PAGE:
Please enjoy our guest blogger: Gina Stark is a lifetime avid traveler, and now blogger who shares her adventures on her own travel blog as well as through her suuper social mediachannels. Find her and follow her on Twitter @SuuperG – if you can keep up!
I know. You’re thinking, “What a silly topic. “ Well, I’m writing this with the hopes of
helping you to avoid the silly feeling that comes from a lack of local know-how.
I pride myself on being a seasoned traveler; and I don’t mean doused in paprika! I’d
even been to Barcelona before taking my nephew Leon on this recent trip with the
sole intent to infuse him with a profound love for Spain (it worked, I’m pleased to
We arrived at our hotel late in the afternoon, but in Spain, even in spring, you can
count on daylight into late evening, so we made a plan to freshen up and get down to
the beach walk. I perused the metro and bus maps and schedules and felt confident
in my plan to take the bus on the way down and the metro for the return. This way,
we could take advantage of orienting ourselves to the city and our hotel location
with a daytime view as the bus traveled through Barcelona. Nice planning, yes?
Well, a few things were missing.
Our bus stop was only one block from the hotel and our bus number ran every 15
minutes so within the span of about 7 minutes our coach had arrived. We had come
from Seville, so a supply of euros was in hand, and I presented a 20 euro bill. The
driver was happy to accept it, but – he shrugged – he did not have change.
No problem, we hopped off at the next stop, easily procured change from a corner
store and waited patiently for the next #3 to come and gather us. Like clockwork,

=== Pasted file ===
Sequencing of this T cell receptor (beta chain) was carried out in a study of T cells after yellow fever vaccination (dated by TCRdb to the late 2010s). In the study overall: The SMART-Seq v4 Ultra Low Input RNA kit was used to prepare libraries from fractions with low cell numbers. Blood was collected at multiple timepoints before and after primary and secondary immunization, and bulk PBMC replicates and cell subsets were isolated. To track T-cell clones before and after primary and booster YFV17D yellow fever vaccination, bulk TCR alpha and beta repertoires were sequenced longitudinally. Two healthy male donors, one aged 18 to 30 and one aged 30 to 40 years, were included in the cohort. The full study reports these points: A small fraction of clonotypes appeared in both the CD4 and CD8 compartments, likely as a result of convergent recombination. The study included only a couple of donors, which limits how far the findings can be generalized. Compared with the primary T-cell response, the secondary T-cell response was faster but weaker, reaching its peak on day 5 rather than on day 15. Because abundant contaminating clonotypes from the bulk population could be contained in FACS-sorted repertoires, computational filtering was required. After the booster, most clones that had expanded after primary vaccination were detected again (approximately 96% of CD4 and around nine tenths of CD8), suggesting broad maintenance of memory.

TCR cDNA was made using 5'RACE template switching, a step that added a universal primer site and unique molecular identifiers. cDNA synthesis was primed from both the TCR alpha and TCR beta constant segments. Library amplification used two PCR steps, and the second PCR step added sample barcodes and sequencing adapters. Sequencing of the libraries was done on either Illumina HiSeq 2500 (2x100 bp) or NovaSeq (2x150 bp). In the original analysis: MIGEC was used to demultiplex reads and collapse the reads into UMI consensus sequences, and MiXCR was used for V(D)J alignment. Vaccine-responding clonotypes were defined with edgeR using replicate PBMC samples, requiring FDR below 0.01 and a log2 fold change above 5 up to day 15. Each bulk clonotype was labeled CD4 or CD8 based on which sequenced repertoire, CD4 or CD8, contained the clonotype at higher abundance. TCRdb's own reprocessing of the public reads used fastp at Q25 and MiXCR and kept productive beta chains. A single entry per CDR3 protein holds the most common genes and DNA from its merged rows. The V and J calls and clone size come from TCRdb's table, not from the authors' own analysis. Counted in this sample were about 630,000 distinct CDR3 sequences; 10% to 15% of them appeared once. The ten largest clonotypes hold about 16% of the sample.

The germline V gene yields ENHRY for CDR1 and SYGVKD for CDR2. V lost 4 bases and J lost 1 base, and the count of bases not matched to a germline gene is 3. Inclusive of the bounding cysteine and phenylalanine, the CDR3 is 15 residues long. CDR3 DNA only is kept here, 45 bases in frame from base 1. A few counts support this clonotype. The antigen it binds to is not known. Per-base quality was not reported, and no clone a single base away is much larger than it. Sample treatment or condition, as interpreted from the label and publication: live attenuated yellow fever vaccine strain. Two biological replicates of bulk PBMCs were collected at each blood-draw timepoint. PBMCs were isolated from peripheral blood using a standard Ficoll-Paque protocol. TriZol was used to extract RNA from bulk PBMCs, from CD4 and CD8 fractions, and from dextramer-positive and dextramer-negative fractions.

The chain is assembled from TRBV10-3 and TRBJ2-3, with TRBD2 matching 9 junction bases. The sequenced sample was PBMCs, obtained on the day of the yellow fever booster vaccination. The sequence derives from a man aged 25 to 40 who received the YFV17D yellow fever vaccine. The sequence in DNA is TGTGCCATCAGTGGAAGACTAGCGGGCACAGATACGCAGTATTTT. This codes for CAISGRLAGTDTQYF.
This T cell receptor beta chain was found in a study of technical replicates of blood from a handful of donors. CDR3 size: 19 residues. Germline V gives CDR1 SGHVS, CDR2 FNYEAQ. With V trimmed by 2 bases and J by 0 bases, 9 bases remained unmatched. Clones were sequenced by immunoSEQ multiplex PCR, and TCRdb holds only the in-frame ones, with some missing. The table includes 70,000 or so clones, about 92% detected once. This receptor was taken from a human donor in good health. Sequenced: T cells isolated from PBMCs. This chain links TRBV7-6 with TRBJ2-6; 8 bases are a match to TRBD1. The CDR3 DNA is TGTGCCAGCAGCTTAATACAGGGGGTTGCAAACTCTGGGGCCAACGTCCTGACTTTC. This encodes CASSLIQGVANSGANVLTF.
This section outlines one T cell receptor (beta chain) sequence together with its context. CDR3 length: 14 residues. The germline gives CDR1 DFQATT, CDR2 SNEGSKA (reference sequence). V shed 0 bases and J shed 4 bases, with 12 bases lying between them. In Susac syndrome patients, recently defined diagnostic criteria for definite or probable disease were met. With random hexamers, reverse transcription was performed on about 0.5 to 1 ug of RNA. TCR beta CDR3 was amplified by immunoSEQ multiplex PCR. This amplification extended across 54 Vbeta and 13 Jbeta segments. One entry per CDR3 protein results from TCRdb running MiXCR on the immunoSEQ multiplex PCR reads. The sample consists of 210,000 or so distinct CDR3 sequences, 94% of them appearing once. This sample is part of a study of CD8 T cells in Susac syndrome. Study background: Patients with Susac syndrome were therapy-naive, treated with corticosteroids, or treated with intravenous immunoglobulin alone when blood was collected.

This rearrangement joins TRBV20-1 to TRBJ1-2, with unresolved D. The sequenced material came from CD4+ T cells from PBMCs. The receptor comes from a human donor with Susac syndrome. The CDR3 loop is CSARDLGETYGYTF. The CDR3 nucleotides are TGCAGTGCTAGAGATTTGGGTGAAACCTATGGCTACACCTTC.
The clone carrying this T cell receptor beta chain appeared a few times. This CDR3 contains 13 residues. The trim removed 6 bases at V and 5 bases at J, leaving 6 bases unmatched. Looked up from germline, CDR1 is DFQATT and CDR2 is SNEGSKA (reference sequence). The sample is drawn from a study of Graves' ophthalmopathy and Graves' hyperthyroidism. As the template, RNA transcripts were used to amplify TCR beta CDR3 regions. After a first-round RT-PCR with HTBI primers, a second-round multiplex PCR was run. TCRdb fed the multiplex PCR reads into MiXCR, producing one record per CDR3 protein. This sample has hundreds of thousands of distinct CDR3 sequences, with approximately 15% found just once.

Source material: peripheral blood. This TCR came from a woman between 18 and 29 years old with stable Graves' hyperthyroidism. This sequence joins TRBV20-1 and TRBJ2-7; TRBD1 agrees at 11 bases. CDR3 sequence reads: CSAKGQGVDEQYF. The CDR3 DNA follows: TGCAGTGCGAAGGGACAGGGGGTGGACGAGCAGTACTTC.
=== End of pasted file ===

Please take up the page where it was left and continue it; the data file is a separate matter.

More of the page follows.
there was our bus heading quickly toward us and the stop we knew was the correct
one because we were deposited there so unceremoniously only 15 minutes prior.
We stood dutifully at the edge of the curb as he approached, and then, to my
astonishment and dismay– whoosh – a blast of warm diesel-tinged air swirled my
clothes and hair as this second bus #3 unapologetically sped past. My nephew and
I looked at each other half stunned. He lives in New York and I think even he was
impressed at the gall of these drivers!
We studied the locals’ tactics and watched as they literally had to hail down the
buses – even though it was a designated stop! – to indicate a desire to board the
barreling behemoths of public transportation. We were successful with #3 bus #3. I
think Leon’s New York taxi training helped.
Some tips you might want to take away with you:
•Talk to the concierge at your hotel or stop by an information booth about
public transportation. Tell them your general plan and they may make
suggestions to help you avoid high traffic, dangerous subway times or rogue
•Carry smaller bills and change whenever possible and especially when
relying on public transport.
•Don’t rule out creative ways of getting around town. I absolutely love the on-
off boats in Paris that transport you elegantly to various points of interest
whilst offering a beautiful overview perspective of the city.
Normally, I take such travel setbacks in stride, but our evening striding along the
beach front walk was a bit diminished by a cool nip in the rapidly fading light.
Perhaps the 30 extra warmer and brighter minutes would have been worth the 15
If you’ve experienced any misadventures that may offer helpful caveats or
suggestions, we’d love for you to share. And as always, happy travels!
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